The Canadian Football League draft stirs up interest every year in May as teams with the early picks try to find the best players to fit their rosters. Some look for the standout stars, others for good, solid players who can fill a needed niche and avoid injury problems. Achilles tendonitis in athletes is one such common injury, and it is a problem for more than just the pros. In fact, slightly older athletes who only play on the weekends are often more prone to this problem than professional players who play or practice every day.
Why would that be? One reason these weekend warriors are more susceptible is merely aging. Often blood flow is not as good as you get older and your tissues cannot grow as strong if they are not getting proper nutrients. Weak tissues are more prone to damage and damaged tissues become inflamed and painful.
Another reason is lack of conditioning. If you are warming up and stretching every day before you practice or play, your muscles and tendons stay supple, flexible, and able to function. Playing just on the weekends, even if you warm up beforehand, may mean your calf muscles are stiff and pull harder on the Achilles tendon. This can cause the tendon to stretch or develop tiny tears that cause the tissue to swell up and become painful.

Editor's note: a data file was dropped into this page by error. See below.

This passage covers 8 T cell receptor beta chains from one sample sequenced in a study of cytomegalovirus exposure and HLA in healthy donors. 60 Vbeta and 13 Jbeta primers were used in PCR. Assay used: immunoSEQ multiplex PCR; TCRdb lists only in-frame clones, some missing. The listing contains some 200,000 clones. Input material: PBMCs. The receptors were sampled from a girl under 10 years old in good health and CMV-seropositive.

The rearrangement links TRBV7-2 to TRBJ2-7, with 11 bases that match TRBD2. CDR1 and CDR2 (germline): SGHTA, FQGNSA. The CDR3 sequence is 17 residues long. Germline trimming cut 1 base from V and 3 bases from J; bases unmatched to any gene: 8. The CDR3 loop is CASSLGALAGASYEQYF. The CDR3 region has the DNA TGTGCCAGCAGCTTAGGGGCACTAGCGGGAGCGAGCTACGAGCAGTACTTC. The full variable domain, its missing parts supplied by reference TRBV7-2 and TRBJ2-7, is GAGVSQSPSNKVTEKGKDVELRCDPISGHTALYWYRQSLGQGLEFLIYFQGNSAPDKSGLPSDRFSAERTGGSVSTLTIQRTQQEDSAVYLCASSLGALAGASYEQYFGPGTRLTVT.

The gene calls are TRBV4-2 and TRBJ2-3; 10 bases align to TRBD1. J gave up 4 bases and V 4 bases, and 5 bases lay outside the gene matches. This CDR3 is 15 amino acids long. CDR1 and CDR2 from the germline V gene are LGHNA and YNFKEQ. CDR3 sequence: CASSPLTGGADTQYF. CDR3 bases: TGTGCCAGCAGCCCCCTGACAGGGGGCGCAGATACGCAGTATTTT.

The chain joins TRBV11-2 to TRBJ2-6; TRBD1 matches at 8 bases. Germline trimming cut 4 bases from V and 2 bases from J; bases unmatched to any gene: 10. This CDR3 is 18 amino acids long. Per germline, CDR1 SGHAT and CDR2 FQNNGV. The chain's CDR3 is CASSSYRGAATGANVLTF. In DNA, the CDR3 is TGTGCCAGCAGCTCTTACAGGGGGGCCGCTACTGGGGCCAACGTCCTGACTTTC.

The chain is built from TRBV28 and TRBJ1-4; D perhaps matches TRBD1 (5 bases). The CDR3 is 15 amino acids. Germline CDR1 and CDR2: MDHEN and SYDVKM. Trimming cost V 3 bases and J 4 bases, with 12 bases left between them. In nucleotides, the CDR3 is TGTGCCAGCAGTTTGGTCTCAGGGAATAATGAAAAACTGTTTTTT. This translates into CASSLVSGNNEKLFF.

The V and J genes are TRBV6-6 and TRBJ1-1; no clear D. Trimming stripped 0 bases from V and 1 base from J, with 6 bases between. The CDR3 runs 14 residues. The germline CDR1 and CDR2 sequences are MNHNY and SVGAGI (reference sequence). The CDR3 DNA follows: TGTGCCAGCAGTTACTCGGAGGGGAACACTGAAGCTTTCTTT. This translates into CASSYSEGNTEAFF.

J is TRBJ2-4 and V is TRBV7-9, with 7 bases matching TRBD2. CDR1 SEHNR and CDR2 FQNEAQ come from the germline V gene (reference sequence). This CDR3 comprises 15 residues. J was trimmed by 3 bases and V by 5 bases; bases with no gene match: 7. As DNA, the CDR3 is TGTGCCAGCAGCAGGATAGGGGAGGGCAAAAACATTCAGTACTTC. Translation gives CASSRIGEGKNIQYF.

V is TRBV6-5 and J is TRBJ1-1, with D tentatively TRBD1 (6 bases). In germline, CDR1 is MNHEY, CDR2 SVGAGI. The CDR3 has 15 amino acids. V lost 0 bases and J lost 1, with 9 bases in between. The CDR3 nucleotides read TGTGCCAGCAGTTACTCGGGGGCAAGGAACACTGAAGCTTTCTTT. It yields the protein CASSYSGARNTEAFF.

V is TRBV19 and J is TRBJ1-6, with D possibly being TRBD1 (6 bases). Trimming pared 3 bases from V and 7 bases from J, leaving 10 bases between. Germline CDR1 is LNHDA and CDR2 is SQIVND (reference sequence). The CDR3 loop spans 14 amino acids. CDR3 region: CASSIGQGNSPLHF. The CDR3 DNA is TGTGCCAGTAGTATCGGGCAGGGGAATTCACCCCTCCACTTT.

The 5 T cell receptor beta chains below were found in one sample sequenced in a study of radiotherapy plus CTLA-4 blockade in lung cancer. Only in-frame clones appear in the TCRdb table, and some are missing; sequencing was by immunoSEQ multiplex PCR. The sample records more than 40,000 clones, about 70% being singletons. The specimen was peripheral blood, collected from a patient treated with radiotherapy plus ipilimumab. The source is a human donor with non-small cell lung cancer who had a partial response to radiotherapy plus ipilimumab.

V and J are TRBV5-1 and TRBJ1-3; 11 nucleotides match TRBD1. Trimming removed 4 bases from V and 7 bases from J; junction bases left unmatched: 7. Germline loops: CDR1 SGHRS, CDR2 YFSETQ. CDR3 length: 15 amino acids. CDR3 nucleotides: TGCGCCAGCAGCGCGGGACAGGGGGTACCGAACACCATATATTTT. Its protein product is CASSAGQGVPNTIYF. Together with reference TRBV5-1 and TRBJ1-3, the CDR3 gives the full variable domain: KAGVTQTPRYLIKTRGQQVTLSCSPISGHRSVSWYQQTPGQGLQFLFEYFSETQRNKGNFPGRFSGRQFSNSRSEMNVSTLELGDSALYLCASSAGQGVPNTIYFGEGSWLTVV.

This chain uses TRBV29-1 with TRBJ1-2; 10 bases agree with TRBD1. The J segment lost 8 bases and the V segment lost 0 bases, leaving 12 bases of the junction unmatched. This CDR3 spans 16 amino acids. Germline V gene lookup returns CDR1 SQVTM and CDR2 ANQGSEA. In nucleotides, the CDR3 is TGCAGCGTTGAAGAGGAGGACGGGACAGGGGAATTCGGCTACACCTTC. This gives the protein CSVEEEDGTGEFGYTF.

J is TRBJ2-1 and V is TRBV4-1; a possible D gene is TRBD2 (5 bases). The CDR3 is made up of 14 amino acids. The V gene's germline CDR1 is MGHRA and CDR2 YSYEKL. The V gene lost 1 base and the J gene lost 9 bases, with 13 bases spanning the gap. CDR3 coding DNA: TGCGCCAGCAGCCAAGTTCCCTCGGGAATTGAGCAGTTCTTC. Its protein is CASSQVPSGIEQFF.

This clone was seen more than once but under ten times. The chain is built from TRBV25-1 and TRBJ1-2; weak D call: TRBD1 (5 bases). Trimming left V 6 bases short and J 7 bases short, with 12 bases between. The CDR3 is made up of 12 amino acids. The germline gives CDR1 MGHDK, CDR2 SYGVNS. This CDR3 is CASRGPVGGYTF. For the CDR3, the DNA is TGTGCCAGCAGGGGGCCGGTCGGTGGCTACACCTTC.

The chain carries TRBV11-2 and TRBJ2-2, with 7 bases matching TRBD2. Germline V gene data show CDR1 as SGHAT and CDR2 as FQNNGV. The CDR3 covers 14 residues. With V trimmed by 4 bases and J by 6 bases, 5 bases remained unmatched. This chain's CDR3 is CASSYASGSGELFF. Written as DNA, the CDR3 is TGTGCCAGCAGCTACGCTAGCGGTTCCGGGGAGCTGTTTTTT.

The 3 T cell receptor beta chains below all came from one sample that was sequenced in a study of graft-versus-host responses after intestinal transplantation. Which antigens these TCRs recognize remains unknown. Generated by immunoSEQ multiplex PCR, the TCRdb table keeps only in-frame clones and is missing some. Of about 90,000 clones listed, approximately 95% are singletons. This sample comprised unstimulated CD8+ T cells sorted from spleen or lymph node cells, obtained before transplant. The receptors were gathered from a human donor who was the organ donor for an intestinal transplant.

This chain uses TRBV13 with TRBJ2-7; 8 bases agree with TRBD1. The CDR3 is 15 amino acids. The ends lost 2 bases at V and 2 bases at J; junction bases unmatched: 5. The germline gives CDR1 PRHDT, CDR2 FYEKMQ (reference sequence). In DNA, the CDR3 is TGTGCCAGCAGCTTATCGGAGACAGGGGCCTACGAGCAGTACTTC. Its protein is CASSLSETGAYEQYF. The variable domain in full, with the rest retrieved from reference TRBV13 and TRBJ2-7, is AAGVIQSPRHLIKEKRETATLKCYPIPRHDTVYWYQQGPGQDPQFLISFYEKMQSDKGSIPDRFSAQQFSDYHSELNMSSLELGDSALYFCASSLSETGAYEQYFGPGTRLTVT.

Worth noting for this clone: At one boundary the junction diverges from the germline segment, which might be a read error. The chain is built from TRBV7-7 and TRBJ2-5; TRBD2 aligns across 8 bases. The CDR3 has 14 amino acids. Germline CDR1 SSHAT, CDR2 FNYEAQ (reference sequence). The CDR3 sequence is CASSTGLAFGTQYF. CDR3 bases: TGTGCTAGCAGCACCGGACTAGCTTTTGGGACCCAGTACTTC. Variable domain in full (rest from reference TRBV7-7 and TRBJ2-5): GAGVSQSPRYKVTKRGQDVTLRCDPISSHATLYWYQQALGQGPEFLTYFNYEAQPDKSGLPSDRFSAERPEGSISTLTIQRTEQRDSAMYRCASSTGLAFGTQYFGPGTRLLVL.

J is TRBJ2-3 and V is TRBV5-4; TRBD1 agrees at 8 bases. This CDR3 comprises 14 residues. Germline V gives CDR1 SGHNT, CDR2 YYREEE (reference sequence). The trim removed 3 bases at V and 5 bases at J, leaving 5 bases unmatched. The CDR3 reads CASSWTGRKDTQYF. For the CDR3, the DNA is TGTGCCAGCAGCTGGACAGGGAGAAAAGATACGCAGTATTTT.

Achilles tendonitis can also occur in younger players who do too much, too soon. Make sure your child works up to activity gradually so they don’t put extra stress on their lower limbs. Chiropodist Tony Abbott specializes in sports injuries and can give you proper training techniques and tips to prevent injury to tendons at the back of your ankle. Call today at (705) 444-9929 and head off tendon problems before they start.
Photo credit: John Kasawa via freedigitalphotos.net